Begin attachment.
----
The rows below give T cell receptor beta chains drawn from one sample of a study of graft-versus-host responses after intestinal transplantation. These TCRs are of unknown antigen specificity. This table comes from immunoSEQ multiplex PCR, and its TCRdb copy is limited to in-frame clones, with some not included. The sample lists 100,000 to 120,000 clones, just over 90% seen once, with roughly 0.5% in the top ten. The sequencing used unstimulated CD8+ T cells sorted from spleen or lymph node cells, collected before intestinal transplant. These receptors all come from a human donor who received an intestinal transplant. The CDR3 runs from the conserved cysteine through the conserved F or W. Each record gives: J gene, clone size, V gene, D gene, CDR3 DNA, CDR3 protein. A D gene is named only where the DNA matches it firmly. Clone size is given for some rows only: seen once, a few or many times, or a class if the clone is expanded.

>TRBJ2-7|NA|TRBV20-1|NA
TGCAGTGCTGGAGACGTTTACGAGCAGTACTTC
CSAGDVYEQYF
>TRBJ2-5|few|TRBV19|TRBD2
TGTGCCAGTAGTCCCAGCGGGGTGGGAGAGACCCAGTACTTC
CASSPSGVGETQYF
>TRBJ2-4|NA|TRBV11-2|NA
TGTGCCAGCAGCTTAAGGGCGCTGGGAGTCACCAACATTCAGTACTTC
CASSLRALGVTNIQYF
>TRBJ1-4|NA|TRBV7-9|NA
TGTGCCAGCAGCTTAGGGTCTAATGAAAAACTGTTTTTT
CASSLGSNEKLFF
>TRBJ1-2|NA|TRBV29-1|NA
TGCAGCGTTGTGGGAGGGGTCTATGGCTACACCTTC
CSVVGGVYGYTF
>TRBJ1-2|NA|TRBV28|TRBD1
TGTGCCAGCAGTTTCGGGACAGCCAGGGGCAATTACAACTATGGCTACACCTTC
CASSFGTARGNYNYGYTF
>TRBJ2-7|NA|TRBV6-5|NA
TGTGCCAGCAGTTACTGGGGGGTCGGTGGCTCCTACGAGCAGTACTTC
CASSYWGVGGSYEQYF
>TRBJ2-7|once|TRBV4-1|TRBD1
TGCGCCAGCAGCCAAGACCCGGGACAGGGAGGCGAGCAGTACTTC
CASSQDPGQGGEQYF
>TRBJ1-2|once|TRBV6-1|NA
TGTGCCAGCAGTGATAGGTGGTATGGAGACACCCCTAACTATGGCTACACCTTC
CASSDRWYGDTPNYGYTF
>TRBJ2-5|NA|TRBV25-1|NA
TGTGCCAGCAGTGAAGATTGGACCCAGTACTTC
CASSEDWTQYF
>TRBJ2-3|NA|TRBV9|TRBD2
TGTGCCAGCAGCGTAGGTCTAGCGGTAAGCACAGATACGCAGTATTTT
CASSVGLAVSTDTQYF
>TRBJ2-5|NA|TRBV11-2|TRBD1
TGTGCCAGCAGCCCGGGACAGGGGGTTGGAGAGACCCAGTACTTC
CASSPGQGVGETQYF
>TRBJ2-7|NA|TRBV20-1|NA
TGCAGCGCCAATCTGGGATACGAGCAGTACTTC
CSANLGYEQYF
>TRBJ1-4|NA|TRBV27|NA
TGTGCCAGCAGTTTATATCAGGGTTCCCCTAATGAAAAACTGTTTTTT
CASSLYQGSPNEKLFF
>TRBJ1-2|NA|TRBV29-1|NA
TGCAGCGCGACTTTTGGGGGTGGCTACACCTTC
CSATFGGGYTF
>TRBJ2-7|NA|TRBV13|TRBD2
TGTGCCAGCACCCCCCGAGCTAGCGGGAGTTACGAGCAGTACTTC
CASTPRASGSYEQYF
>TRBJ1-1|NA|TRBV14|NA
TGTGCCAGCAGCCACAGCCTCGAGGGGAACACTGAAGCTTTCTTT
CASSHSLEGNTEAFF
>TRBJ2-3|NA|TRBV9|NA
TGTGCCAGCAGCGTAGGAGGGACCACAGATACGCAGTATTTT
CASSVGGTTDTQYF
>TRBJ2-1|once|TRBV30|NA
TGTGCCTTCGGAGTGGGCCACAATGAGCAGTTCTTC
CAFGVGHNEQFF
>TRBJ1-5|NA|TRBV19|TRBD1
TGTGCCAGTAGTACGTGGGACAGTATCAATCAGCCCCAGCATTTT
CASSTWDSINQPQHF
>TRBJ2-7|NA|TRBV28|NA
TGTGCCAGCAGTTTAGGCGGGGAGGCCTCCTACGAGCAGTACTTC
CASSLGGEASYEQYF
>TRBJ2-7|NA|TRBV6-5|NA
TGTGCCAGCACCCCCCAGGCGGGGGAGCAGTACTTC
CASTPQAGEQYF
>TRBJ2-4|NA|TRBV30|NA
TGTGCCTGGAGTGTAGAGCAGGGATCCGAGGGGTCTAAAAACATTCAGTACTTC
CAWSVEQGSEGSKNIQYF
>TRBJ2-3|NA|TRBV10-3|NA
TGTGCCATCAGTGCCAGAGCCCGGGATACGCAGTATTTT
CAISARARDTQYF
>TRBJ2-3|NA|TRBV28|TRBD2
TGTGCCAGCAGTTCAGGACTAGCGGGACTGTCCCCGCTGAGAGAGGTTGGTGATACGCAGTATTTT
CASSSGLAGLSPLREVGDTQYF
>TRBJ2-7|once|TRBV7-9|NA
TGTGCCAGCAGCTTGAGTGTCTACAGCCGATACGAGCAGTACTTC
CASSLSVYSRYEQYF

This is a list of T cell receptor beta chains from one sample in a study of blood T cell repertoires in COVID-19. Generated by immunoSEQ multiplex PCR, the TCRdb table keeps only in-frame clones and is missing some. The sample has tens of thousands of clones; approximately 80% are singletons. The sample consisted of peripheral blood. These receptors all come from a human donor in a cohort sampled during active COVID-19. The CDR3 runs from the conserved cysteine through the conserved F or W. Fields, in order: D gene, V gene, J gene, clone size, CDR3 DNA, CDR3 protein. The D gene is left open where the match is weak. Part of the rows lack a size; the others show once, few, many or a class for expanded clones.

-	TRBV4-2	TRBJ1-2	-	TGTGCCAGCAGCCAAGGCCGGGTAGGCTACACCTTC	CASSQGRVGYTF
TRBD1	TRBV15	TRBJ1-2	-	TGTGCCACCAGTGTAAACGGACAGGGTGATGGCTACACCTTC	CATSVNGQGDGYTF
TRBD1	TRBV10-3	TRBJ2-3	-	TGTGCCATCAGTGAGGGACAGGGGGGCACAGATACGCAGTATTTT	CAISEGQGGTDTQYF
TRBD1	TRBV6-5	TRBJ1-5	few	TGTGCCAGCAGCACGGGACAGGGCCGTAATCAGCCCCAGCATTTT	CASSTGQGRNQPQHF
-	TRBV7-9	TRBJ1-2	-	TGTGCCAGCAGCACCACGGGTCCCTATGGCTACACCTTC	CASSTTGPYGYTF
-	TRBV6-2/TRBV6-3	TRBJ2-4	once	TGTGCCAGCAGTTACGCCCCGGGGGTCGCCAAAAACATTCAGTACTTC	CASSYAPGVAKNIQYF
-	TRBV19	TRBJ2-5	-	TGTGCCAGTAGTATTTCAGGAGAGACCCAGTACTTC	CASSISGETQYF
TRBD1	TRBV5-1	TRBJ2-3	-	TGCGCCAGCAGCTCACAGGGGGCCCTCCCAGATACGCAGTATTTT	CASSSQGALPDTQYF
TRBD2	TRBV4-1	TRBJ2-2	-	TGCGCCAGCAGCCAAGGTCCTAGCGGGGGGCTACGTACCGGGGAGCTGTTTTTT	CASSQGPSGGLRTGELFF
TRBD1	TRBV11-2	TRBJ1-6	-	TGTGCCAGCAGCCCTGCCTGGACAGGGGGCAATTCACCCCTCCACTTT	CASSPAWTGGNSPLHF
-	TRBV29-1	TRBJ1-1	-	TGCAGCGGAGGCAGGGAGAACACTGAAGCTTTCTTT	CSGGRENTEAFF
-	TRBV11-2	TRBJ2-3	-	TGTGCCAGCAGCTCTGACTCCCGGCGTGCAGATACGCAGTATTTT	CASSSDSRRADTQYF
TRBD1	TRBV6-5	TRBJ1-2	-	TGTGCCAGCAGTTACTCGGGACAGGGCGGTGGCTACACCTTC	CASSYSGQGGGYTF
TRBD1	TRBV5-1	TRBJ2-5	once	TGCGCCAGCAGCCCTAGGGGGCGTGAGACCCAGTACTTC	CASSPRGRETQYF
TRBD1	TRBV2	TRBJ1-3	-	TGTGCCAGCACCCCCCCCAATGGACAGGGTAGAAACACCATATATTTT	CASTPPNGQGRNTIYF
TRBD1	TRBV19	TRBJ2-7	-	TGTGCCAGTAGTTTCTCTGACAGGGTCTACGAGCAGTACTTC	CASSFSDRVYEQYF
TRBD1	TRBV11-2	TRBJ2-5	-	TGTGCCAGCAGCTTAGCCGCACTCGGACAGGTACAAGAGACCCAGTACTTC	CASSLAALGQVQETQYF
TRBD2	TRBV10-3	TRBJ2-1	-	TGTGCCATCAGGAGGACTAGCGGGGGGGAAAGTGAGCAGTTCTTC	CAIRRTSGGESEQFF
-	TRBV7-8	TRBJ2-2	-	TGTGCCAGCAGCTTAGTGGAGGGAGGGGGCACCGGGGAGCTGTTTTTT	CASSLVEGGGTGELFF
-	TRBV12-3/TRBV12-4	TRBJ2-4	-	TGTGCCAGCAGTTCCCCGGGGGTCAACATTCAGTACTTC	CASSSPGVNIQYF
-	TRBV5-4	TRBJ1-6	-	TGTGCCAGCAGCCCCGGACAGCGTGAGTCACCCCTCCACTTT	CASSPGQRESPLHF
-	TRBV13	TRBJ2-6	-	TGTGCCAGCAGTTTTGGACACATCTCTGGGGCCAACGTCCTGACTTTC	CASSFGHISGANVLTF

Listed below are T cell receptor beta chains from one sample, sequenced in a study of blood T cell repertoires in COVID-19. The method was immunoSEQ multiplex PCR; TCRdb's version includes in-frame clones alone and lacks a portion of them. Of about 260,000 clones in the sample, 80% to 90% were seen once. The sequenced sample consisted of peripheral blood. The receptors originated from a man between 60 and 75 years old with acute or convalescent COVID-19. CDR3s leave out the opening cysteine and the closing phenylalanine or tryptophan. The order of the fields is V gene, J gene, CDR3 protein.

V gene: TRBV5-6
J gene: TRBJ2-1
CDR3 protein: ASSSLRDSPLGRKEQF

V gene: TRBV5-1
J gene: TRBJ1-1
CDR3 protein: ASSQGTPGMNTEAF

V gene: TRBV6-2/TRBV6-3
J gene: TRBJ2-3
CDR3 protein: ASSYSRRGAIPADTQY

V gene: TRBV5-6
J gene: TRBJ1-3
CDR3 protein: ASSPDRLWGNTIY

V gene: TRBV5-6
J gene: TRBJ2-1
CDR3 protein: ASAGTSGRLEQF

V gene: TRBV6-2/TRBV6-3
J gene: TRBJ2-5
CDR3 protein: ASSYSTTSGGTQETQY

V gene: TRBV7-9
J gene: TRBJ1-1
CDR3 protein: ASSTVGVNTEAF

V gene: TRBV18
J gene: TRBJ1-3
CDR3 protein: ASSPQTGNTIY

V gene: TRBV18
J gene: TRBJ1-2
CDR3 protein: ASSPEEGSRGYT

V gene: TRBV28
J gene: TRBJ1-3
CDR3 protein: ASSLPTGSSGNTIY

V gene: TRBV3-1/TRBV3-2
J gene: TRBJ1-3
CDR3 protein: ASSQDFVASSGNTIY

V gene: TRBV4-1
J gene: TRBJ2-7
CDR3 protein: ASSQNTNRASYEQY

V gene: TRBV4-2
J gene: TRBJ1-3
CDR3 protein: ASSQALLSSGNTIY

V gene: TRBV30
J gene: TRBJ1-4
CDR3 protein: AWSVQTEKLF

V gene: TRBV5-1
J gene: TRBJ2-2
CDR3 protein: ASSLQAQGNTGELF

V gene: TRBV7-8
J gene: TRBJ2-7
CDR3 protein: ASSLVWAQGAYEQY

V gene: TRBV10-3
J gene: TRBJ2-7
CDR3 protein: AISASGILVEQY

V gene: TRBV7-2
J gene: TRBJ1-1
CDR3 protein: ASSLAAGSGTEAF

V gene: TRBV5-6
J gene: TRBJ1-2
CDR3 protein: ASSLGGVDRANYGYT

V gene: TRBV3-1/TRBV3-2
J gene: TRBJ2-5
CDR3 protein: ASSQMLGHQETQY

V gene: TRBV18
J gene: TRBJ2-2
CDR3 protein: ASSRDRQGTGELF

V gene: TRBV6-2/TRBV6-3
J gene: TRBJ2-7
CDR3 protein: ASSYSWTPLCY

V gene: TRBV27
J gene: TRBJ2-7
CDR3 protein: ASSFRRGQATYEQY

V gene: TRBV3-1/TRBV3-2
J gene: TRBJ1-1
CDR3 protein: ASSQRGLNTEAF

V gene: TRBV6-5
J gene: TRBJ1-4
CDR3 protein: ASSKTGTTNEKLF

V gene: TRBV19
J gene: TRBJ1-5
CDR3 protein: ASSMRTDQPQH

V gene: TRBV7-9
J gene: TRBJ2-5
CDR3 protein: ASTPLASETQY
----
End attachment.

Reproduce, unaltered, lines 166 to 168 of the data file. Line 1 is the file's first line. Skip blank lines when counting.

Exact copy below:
CDR3 protein: ASSRDRQGTGELF

V gene: TRBV6-2/TRBV6-3
J gene: TRBJ2-7